Meryl Streep remains a wonder.
With her voice riding precariously up and down the scales like a tipsy soloist, Streep brings aplomb and gusto to her sympathetic comic take on the august mother hen of TV cooks, Julia Child, in the new “Julie & Julia.” The performance goes well beyond caricature in its expressivity and exhilarating idiosyncrasy. It’s another feather — an ostrich plume — in the actress’s bountiful cap. It’s too bad that “Julie & Julia,” which alternates the stories of Child’s rise with the attempt by blogger Julie Powell to cook the 524 recipes in Child’s “Mastering the Art of French Cooking,” doesn’t always live up to Streep’s work — though Nora Ephron’s film is sometimes a tasty dish. Child was a far cry from today’s iron chefs, with their telegenic hair and international landmark restaurants. She was a middle-aged housewife who learned to cook in Paris, France, when her husband was posted to the U.S. Embassy there shortly after World War II. Le Cordon Bleu was more stimulating than hat-making classes, and she relished wiping the condescension off the faces of her fellow students — all training to go professional, and all of them men. “Servantless” (in her own construction) and happily fearless, Child cooked because she loved food, and because she didn’t know what else to do with her time. In the early 1960s, there were plenty of women who could relate to that, and her book, “Mastering the Art of French Cooking,” became a dinner-party bible.
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Cut to 2002, and Powell (Amy Adams) is another foodie with a malnourished sense of fulfillment. She’s happily married, but endures her daily commute from Queens to a depressing government job without enthusiasm, and she can’t compete with her sickeningly successful college friends. Casting about for a mission, she decides to devote a year to cooking the recipes in Child’s magnum opus, and writing about it. “Julie & Julia” doesn’t generate much in the way of story or suspense — unless it’s to wonder if their respective books will ever be written — and the film simmers without threatening to come to a boil. If you’re making a stew, that’s a good thing; with a movie, it’s more of a mixed blessing. Despite the obvious parallels and contrasts, Ephron doesn’t feel the need to beat up on the 1950s from a supposedly superior modern perspective. If anything, the movie suggests nostalgia for a more self-possessed femininity. Julia is forthright, vigorous and spirited; Julie is self-effacing, anxious and overworked. If you saw these two actresses in “Doubt,” you will appreciate the typecasting, and maybe wonder if Streep shouldn’t seek out stiffer competition. They never appear together here, but even if the twin strands get roughly equal screen time, it’s glaringly obvious who is the main dish and who is the soufflé. It’s scarcely Adams’ fault: Julia wrote the recipes, Julie just cooked them. Food lovers will find the movie passably invested in preparation and presentation — how to chop an onion, kill a lobster, stuff a chicken — and Ephron, who also wrote the script, does betray a sweet tooth for chocolate desserts. But if the casting of Stanley Tucci as Julia’s loving husband Paul is by way of tribute to the great food film he made with Campbell Scott, “Big Night,” the comparison isn’t flattering. There is nothing to match the patience and precision Tucci, as Secondo, brought to making an omelet at the end of that picture. Great cooking takes dedication. Ephron clearly knows this, but her movie pays lip service to the idea without body or texture. Even so, given her drippy and dumbed-down track record over the last decade (“Bewitched,” “Hanging Up,” “Michael”) the movie’s conservative flavors and occasional piquancy can still be counted a pleasant surprise. Moreover, many moviegoers will relish a more mature and seasoned alternative to the summer’s diet of eye candy.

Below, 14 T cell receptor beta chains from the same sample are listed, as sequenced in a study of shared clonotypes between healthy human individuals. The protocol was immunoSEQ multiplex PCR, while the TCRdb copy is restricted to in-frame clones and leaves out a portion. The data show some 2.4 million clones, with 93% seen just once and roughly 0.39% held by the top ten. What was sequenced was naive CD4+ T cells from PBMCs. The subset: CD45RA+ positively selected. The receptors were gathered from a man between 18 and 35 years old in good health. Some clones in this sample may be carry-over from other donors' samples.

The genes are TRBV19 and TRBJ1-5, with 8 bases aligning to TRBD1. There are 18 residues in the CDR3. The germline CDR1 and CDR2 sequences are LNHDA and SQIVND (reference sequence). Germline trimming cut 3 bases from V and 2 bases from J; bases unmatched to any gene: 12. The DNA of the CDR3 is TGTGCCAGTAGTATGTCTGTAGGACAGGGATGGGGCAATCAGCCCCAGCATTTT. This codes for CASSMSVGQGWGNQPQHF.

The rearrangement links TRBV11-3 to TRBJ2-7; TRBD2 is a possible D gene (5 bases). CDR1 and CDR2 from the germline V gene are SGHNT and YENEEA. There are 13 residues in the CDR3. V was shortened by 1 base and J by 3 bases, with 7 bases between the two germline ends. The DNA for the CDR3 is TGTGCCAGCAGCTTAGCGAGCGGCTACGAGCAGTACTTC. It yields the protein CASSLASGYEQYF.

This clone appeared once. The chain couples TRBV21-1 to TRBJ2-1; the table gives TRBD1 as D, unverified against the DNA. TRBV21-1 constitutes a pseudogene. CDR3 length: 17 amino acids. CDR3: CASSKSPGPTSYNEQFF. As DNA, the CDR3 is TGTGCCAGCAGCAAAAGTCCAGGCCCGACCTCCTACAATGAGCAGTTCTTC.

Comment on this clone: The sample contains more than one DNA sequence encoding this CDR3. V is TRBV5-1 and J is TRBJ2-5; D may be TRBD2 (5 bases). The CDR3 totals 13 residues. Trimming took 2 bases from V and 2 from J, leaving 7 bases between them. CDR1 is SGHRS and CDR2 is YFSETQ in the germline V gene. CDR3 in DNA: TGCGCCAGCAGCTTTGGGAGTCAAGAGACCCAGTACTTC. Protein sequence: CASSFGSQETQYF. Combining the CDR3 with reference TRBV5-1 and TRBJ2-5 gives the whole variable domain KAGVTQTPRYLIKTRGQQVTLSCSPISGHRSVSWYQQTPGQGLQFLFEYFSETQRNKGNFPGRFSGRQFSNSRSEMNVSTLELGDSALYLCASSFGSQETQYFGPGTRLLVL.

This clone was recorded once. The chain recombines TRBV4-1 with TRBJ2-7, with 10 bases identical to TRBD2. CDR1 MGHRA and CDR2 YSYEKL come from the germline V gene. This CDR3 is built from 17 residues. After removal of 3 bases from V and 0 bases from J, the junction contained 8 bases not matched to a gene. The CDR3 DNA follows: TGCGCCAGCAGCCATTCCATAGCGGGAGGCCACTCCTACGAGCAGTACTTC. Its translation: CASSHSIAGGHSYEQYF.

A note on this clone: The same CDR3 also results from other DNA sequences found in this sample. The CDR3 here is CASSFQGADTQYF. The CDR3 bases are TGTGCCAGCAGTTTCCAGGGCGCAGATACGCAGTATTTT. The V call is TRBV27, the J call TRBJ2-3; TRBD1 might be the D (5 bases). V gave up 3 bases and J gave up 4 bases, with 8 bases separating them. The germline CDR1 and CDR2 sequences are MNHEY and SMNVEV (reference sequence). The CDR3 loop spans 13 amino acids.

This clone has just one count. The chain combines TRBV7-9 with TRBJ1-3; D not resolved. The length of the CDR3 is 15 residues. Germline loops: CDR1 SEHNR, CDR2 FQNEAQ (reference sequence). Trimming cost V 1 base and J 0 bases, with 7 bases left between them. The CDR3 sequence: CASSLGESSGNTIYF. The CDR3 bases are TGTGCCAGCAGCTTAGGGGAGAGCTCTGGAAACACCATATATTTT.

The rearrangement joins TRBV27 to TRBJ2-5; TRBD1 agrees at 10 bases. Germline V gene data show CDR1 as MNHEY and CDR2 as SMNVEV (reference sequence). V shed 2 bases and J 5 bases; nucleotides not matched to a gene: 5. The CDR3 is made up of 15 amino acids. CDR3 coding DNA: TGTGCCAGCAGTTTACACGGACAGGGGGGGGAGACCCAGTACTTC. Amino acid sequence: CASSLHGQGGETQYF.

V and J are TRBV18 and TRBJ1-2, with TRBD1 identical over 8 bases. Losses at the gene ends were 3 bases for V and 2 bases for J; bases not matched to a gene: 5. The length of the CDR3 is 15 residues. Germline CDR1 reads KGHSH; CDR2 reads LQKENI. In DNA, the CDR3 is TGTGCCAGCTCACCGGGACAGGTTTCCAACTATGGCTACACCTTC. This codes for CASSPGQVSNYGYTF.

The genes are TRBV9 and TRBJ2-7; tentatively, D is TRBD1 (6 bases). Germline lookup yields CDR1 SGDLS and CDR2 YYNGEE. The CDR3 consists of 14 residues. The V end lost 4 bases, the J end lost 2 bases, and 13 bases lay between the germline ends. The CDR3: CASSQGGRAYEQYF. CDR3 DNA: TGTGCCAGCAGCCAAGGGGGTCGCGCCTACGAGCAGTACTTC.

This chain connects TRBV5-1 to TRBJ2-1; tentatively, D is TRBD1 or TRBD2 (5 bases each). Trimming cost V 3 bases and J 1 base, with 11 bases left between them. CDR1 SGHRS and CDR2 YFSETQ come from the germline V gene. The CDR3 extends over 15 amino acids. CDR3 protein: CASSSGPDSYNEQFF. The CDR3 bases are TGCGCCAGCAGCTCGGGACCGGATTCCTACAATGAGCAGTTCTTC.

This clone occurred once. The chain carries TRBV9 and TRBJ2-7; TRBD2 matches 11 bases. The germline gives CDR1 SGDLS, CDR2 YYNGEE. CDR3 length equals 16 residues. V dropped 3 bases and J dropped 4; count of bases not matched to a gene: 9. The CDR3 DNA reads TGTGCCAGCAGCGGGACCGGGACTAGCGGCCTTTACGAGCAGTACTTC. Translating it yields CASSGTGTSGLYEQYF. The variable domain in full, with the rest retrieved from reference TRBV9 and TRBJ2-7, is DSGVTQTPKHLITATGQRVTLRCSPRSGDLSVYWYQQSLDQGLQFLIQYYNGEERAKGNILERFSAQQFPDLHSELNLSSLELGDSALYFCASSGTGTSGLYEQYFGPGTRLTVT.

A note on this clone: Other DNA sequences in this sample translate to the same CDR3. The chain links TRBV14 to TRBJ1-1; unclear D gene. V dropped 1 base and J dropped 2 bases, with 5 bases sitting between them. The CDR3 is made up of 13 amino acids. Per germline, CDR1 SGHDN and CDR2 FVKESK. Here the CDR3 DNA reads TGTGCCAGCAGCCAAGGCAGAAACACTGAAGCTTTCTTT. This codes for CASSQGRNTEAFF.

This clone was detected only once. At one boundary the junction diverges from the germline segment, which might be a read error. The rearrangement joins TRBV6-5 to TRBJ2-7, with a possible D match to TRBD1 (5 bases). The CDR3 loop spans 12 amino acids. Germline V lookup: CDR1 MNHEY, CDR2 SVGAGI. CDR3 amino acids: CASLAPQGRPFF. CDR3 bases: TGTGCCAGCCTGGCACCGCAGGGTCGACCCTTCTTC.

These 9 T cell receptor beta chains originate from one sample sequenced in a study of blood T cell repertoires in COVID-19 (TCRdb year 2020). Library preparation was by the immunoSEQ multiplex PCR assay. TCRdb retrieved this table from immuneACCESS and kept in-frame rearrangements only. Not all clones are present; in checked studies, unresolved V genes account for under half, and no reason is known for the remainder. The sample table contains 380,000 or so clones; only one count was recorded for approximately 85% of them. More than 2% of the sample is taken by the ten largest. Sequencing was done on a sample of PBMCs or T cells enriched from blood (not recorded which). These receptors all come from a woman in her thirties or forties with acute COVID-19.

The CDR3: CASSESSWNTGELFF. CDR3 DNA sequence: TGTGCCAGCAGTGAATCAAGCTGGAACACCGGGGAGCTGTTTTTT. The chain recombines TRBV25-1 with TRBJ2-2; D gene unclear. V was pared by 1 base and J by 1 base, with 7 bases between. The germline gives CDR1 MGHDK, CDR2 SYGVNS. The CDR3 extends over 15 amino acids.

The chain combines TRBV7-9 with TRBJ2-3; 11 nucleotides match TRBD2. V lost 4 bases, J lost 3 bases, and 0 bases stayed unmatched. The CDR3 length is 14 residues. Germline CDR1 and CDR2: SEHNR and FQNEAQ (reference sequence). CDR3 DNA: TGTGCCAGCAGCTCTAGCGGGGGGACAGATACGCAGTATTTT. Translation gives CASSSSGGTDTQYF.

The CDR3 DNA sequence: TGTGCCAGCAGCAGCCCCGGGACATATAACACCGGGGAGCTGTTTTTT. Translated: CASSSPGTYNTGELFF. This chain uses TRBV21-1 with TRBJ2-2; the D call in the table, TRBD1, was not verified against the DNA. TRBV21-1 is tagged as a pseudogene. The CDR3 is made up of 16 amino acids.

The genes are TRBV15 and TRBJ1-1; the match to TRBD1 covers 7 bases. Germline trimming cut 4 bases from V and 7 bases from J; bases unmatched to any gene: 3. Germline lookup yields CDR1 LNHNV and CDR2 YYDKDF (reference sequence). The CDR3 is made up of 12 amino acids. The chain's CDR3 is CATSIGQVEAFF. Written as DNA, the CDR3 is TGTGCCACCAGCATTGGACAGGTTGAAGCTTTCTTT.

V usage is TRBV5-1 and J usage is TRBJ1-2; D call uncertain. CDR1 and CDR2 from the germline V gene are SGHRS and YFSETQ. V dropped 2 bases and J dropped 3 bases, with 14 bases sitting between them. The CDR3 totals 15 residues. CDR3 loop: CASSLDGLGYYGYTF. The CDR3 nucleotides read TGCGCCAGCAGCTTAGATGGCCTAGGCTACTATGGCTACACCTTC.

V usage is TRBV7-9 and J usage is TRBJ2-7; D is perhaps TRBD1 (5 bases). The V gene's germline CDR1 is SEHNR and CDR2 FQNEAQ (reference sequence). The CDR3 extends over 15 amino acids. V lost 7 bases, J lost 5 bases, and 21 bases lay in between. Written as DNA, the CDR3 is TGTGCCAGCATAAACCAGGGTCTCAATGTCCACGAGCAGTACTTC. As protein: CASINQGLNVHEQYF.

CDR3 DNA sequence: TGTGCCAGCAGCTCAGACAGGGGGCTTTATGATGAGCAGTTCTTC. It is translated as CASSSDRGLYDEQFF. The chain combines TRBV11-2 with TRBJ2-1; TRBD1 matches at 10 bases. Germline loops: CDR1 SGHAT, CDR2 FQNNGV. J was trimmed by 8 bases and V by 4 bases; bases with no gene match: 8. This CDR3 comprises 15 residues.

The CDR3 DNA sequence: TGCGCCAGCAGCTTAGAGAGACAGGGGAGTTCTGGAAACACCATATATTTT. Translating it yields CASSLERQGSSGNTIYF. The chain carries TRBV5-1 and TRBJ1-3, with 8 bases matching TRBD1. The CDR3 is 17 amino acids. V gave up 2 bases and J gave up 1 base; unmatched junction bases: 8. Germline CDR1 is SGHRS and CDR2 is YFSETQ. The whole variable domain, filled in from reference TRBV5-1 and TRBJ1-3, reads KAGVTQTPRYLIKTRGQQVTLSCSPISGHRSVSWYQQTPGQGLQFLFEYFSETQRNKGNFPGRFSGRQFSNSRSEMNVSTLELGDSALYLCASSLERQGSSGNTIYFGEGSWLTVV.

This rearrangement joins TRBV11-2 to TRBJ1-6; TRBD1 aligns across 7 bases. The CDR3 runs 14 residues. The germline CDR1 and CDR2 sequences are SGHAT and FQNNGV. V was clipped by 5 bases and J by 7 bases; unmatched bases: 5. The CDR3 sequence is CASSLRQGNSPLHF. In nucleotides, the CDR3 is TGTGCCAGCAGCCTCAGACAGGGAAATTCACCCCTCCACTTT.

In that respect, call “Julie & Julia” — if not a great meal — good comfort food. “Julie & Julia” is rated PG-13 and runs 122 minutes. For Entertainment Weekly’s review, click here.